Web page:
Plastics to be banned by 2022 but no date for conversion to electric cars

Except for the innovative concept of green bonds, the Budget mostly renews previously announced measures promoting electric cars, renewable energy and significantly a ban on single-use plastics

There is still no date for a cut-off date for conversion to electric cars as promised last year and more studies are promised before a final decision on mass transit system.

Except for the innovative concept of green bonds, the Budget mostly renews previously announced measures promoting electric cars, renewable energy and significantly a ban on single-use plastics

Last year’s budget which coincided with heightened global awareness on climate change brought to the fore by activist Greta Thunberg admonishing world leaders to get their act in order, came with a promise to set a date for the electric conversion of Malta’s car fleet, a decision which was to be taken some time in 2020.

But the decision, which has widespread social implications but is vital for reducing carbon emissions, was not taken as promised in a year dominated by the pandemic. Neither does the budget contain a date, despite a recognition in the same budget that COVID-19 had brought greater awareness on the link between traffic and air quality.

Green bonds to fund green projects

The two most significant environmental measures are the issue of green bonds by the Malta Stock Exchange to finance renewable energy projects and others aimed at reducing pollution and the restatement of last year’s commitment to stop the imports of single use plastics like plastic straws in 2021 and to ban their sale in 2022.

The budget hints that the issue of green bonds will be accompanied by an attractive package for investors but is scant on detail on what kind of fiscal incentives will apply and what specific projects will be financed.

Cars, some carrots and no sticks

While failing to identify a date for the conversion for electric cars, the budget does set the groundwork, through the installation of 130 fast and medium fast charging pillars which will be available to the public.

Fiscal measures in favour of electric cars have also been extended.

Moreover, the government is also leading by example in embarking on the conversion of its own public sector car fleet.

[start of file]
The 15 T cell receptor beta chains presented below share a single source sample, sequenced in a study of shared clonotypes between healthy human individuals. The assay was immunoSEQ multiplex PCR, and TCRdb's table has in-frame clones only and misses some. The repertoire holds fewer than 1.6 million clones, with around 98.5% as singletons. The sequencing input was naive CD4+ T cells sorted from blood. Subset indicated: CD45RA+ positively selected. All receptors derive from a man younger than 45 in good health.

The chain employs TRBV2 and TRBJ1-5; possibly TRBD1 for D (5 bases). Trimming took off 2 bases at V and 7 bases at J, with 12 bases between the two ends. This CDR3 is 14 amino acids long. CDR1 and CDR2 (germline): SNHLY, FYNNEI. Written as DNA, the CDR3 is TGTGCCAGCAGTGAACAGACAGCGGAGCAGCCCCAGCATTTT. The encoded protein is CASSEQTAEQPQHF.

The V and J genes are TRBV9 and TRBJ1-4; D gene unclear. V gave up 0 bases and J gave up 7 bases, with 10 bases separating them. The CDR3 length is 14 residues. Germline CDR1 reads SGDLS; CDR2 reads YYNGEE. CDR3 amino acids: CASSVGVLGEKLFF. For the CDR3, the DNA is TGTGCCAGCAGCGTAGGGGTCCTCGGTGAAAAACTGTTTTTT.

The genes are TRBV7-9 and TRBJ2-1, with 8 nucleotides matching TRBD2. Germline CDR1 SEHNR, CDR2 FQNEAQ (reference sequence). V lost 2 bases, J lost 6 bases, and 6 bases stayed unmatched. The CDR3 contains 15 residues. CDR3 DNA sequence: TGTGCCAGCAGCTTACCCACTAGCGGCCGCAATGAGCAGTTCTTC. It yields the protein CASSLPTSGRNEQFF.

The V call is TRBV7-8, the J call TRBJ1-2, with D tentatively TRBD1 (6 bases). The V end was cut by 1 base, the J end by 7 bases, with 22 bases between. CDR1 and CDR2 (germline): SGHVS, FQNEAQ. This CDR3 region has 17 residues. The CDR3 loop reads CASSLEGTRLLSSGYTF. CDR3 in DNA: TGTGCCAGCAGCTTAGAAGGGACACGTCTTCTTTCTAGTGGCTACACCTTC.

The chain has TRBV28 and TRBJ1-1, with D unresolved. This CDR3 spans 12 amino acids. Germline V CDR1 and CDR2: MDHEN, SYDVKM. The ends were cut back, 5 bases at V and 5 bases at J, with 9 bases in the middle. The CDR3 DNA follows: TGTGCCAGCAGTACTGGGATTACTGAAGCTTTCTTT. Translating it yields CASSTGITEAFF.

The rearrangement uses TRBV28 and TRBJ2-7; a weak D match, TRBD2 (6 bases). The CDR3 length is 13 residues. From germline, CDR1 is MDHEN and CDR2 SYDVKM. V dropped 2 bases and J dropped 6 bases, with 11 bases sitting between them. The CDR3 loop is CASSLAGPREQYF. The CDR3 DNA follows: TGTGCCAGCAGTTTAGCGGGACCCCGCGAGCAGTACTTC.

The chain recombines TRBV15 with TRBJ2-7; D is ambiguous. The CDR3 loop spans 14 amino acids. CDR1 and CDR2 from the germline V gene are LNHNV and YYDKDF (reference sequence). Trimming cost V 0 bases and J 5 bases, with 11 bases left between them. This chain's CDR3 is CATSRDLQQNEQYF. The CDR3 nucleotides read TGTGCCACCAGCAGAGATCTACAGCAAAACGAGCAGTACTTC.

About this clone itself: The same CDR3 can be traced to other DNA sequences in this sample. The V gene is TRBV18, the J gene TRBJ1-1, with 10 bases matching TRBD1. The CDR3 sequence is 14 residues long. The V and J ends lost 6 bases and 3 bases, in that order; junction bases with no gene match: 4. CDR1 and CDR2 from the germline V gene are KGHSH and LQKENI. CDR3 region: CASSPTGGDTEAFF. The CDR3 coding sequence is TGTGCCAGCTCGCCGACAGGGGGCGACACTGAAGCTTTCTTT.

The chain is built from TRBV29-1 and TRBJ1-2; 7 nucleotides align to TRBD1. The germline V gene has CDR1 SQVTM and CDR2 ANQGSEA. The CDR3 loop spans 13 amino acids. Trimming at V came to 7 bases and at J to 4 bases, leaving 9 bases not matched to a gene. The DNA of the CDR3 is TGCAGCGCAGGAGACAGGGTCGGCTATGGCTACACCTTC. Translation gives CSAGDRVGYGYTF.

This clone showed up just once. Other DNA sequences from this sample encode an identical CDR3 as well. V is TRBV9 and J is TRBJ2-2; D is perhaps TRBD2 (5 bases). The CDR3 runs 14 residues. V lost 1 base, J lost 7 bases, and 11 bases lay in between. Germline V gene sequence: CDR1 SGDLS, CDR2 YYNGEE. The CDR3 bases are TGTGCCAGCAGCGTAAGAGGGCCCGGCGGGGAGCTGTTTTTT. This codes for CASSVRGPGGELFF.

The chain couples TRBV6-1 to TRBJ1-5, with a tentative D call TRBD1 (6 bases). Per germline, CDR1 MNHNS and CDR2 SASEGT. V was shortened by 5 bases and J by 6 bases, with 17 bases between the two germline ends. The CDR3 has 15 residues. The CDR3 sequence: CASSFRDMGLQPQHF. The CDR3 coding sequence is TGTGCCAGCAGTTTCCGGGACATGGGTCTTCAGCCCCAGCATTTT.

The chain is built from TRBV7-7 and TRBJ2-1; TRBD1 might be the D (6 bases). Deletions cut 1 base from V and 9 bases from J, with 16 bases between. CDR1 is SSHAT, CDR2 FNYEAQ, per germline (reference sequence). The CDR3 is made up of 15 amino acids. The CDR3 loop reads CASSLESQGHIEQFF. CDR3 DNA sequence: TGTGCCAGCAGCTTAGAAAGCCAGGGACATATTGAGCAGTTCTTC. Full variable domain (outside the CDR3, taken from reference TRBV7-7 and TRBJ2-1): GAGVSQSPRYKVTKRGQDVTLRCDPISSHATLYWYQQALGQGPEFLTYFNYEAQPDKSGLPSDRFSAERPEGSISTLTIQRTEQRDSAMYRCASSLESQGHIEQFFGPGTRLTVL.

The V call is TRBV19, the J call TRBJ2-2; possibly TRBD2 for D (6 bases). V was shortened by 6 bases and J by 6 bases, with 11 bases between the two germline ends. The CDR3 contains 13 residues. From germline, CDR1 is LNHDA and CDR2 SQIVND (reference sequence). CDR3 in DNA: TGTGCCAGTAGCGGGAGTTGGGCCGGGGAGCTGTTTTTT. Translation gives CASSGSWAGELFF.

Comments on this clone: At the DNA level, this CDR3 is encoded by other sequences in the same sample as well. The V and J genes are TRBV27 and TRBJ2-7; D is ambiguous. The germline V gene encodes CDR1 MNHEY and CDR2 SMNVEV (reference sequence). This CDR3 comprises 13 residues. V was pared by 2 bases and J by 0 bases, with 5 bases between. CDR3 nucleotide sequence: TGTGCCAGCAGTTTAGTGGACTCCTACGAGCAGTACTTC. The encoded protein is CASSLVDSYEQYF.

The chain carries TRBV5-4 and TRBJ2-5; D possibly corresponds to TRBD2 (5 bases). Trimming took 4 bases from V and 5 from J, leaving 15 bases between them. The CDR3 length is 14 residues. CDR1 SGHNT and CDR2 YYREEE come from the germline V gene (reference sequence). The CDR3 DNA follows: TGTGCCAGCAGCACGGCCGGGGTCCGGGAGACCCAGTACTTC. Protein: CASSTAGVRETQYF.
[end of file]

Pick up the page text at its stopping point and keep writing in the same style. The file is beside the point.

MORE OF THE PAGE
But instead of a cut-off date the budget comes with a promise to conduct a “study” on this issue in 2021.

As regards car use the budget contains no sticks but foresees a new registration system for owners who use their cars only on weekends and public holidays.

Those choosing this option will benefit from a 35% annual reduction in the payment of license fees.

More studies promised

But the budget once again falls short of a decision on a mass transit system.  The budget announces that the first part of a study on an underground light rail system has been concluded.

But the second part of the study consisting geotechnical and seismic investigations is to be conducted in the next year.

It is only after the conclusion of this study that the government will be in a position to take a decision on whether the project is viable or not.

As regards land use the budget announces a new scheme to encourage private residences and shops to create green walls.

The budget also reiterates the commitment to extend the Ta’ Qali national park, a project, which was first announced in 2019.

The budget also refers to the revision of the Strategic Plan for the Environment and Planning which is the most important policy regulating development in Malta but falls short of any commitment on revising the local plans, a process commenced in 2013 but which was subsequently stalled.

As regards the countryside the budget refers to the setting up of a new unit of rangers, which would “help” the public understand better the diversity in sensitive areas by avoiding activities, which cause harm to biodiversity.

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